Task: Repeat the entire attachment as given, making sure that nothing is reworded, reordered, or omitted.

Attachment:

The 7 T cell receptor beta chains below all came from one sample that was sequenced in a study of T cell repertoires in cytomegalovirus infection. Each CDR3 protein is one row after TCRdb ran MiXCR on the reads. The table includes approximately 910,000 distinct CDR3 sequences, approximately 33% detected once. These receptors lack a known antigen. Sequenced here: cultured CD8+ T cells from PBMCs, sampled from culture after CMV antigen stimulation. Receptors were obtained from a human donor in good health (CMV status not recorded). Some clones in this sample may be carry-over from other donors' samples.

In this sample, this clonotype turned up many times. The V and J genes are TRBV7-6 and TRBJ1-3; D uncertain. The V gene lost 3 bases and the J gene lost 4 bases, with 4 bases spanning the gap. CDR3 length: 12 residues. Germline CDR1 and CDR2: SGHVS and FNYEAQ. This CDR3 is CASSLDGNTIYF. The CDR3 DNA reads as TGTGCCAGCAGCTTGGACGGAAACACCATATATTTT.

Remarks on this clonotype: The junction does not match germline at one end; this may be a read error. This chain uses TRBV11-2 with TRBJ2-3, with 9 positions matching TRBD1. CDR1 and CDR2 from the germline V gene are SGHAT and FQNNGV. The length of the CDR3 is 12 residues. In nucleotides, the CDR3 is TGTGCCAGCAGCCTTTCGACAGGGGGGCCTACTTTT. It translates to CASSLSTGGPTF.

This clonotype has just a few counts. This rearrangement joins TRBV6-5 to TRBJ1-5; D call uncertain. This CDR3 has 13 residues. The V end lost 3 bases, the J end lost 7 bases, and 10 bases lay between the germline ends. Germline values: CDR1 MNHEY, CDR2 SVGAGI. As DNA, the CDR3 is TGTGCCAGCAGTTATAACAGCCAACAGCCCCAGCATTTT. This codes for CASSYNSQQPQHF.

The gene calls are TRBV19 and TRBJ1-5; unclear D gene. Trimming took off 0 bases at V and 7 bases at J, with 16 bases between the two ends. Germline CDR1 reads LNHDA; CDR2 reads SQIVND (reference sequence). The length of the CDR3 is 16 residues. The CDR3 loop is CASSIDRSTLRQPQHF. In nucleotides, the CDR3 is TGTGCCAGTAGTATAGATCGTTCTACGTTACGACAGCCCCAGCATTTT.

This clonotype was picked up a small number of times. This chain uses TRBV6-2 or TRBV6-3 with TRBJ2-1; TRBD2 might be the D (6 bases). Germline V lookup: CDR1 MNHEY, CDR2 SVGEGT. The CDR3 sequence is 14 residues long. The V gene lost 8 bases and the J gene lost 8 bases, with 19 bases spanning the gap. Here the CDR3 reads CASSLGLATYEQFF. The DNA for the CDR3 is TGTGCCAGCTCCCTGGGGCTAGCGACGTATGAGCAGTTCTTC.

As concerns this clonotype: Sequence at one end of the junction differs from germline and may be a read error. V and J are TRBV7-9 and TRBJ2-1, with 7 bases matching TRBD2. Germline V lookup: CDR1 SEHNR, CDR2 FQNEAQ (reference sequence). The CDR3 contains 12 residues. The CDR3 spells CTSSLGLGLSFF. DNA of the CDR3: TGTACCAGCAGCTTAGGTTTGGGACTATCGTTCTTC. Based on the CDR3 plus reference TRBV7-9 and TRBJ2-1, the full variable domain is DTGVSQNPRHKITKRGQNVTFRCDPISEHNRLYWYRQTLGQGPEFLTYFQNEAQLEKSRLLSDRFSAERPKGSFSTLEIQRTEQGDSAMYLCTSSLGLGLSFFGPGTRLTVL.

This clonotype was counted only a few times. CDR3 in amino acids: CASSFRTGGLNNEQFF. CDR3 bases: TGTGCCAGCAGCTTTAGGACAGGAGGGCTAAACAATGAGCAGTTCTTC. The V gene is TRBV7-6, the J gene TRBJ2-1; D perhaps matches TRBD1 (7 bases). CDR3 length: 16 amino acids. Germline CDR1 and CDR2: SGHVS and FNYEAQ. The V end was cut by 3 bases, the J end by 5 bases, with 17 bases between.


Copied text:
The 7 T cell receptor beta chains below all came from one sample that was sequenced in a study of T cell repertoires in cytomegalovirus infection. Each CDR3 protein is one row after TCRdb ran MiXCR on the reads. The table includes approximately 910,000 distinct CDR3 sequences, approximately 33% detected once. These receptors lack a known antigen. Sequenced here: cultured CD8+ T cells from PBMCs, sampled from culture after CMV antigen stimulation. Receptors were obtained from a human donor in good health (CMV status not recorded). Some clones in this sample may be carry-over from other donors' samples.

In this sample, this clonotype turned up many times. The V and J genes are TRBV7-6 and TRBJ1-3; D uncertain. The V gene lost 3 bases and the J gene lost 4 bases, with 4 bases spanning the gap. CDR3 length: 12 residues. Germline CDR1 and CDR2: SGHVS and FNYEAQ. This CDR3 is CASSLDGNTIYF. The CDR3 DNA reads as TGTGCCAGCAGCTTGGACGGAAACACCATATATTTT.

Remarks on this clonotype: The junction does not match germline at one end; this may be a read error. This chain uses TRBV11-2 with TRBJ2-3, with 9 positions matching TRBD1. CDR1 and CDR2 from the germline V gene are SGHAT and FQNNGV. The length of the CDR3 is 12 residues. In nucleotides, the CDR3 is TGTGCCAGCAGCCTTTCGACAGGGGGGCCTACTTTT. It translates to CASSLSTGGPTF.

This clonotype has just a few counts. This rearrangement joins TRBV6-5 to TRBJ1-5; D call uncertain. This CDR3 has 13 residues. The V end lost 3 bases, the J end lost 7 bases, and 10 bases lay between the germline ends. Germline values: CDR1 MNHEY, CDR2 SVGAGI. As DNA, the CDR3 is TGTGCCAGCAGTTATAACAGCCAACAGCCCCAGCATTTT. This codes for CASSYNSQQPQHF.

The gene calls are TRBV19 and TRBJ1-5; unclear D gene. Trimming took off 0 bases at V and 7 bases at J, with 16 bases between the two ends. Germline CDR1 reads LNHDA; CDR2 reads SQIVND (reference sequence). The length of the CDR3 is 16 residues. The CDR3 loop is CASSIDRSTLRQPQHF. In nucleotides, the CDR3 is TGTGCCAGTAGTATAGATCGTTCTACGTTACGACAGCCCCAGCATTTT.

This clonotype was picked up a small number of times. This chain uses TRBV6-2 or TRBV6-3 with TRBJ2-1; TRBD2 might be the D (6 bases). Germline V lookup: CDR1 MNHEY, CDR2 SVGEGT. The CDR3 sequence is 14 residues long. The V gene lost 8 bases and the J gene lost 8 bases, with 19 bases spanning the gap. Here the CDR3 reads CASSLGLATYEQFF. The DNA for the CDR3 is TGTGCCAGCTCCCTGGGGCTAGCGACGTATGAGCAGTTCTTC.

As concerns this clonotype: Sequence at one end of the junction differs from germline and may be a read error. V and J are TRBV7-9 and TRBJ2-1, with 7 bases matching TRBD2. Germline V lookup: CDR1 SEHNR, CDR2 FQNEAQ (reference sequence). The CDR3 contains 12 residues. The CDR3 spells CTSSLGLGLSFF. DNA of the CDR3: TGTACCAGCAGCTTAGGTTTGGGACTATCGTTCTTC. Based on the CDR3 plus reference TRBV7-9 and TRBJ2-1, the full variable domain is DTGVSQNPRHKITKRGQNVTFRCDPISEHNRLYWYRQTLGQGPEFLTYFQNEAQLEKSRLLSDRFSAERPKGSFSTLEIQRTEQGDSAMYLCTSSLGLGLSFFGPGTRLTVL.

This clonotype was counted only a few times. CDR3 in amino acids: CASSFRTGGLNNEQFF. CDR3 bases: TGTGCCAGCAGCTTTAGGACAGGAGGGCTAAACAATGAGCAGTTCTTC. The V gene is TRBV7-6, the J gene TRBJ2-1; D perhaps matches TRBD1 (7 bases). CDR3 length: 16 amino acids. Germline CDR1 and CDR2: SGHVS and FNYEAQ. The V end was cut by 3 bases, the J end by 5 bases, with 17 bases between.